An outbreak of measles traced to Disneyland in California has prompted the American Academy of Pediatrics to urge parents to make sure that their children are up to date on their measles, mumps and rubella (MMR) vaccine.
"We know from many repeated studies that the MMR vaccine is safe and effective," AAP President Sandra G. Hassink said in a prepared press release. "It is in fact one of the most effective vaccines we have. And as the measles outbreak has shown, this virus is incredibly contagious. "
Health officials have linked the outbreak to about 100 people across 14 states.
"The fact that this disease has resurfaced for the first time in more than a decade has prompted pediatricians to reiterate the same recommendation to parents that we've made for decades with renewed urgency: Vaccines work. Delaying your child's vaccines, or refusing the vaccine, leaves your child vulnerable to this invisible threat," Hassink said.
The MMR vaccine became a topic of controversy after a 1998 study published by Andrew Wakefield in The Lancet linked the vaccine to autism.
But according to the AAP website, "Since the study was published, 10 of the 13 authors have retracted the findings. In 2010, The Lancet retracted the study, citing ethical misconduct on the part of Wakefield."
Additionally, the website notes, "Studies conducted in the US and Europe have found no association between the MMR vaccine and autism. Over the years, the Institute of Medicine and the AAP have organized several panels of independent scientists – all concluded that there is no association between MMR and autism."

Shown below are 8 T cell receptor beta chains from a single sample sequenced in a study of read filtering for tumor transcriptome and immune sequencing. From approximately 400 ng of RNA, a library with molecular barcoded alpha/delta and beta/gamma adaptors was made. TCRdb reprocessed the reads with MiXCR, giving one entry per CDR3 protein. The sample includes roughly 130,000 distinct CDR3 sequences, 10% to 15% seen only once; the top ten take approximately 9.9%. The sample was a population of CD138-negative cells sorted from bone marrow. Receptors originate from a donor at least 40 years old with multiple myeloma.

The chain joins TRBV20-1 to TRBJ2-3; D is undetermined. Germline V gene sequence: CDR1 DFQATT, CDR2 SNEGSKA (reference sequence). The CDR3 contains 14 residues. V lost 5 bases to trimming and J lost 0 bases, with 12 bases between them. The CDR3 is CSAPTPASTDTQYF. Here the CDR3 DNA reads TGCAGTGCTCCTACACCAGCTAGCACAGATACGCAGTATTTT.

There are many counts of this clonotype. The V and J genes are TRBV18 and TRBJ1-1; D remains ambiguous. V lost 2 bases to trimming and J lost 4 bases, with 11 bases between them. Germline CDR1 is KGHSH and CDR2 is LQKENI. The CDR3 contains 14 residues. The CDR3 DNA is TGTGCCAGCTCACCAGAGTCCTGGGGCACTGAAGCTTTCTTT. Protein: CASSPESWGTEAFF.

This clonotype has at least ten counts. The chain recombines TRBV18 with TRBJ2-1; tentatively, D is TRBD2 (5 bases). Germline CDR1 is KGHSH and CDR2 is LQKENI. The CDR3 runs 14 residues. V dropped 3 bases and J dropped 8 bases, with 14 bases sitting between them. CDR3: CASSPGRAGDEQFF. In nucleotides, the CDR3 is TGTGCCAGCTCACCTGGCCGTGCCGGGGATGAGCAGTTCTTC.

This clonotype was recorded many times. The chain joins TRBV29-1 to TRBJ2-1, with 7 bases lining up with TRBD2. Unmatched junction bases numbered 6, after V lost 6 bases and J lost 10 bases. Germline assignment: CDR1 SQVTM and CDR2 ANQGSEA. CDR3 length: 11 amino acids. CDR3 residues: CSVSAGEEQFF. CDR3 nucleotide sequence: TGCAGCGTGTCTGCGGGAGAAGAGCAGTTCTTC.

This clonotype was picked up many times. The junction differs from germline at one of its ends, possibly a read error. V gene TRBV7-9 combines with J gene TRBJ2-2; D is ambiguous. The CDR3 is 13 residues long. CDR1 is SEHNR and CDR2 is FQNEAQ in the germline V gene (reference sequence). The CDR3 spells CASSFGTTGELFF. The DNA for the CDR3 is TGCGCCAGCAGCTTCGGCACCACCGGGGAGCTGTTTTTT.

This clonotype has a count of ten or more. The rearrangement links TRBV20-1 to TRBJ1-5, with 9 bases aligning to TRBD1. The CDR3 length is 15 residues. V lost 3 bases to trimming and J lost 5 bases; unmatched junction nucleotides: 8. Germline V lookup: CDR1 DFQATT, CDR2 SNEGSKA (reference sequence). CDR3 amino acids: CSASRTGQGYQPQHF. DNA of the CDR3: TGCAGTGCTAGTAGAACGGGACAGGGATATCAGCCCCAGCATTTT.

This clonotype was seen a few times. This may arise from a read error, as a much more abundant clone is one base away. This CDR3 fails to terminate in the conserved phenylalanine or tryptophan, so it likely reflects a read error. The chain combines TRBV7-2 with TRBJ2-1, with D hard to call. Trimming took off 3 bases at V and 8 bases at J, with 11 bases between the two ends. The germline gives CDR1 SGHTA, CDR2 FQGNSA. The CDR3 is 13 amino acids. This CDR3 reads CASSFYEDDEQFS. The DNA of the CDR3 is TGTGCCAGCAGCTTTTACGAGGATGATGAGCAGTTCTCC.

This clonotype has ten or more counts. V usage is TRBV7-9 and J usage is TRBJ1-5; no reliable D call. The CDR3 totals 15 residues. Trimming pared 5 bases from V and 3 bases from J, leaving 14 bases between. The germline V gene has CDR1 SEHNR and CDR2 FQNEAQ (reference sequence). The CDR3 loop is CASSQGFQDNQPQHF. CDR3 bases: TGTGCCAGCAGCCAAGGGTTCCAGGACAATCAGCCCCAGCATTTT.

Some parents, however, aren't convinced. Many delay immunizations for their children or refuse to get them at all. While there are instances of children having adverse reactions to immunizations, according to the Centers for Disease Control and Prevention, "Severe reactions to vaccines occur so rarely that the risk is difficult to calculate."
Measles was declared eliminated in the U.S. in 2000. Since that time, according to the CDC, the number of cases each year has topped 100 only five times.
We worked hard to eradicate measles. As the AAP noted in its press release, "When measles was more common in the U.S., hundreds of children died from this virus every year."
Parents with concerns about vaccines or vaccinations should talk to their pediatrician and ensure that their children are up to date on vaccinations.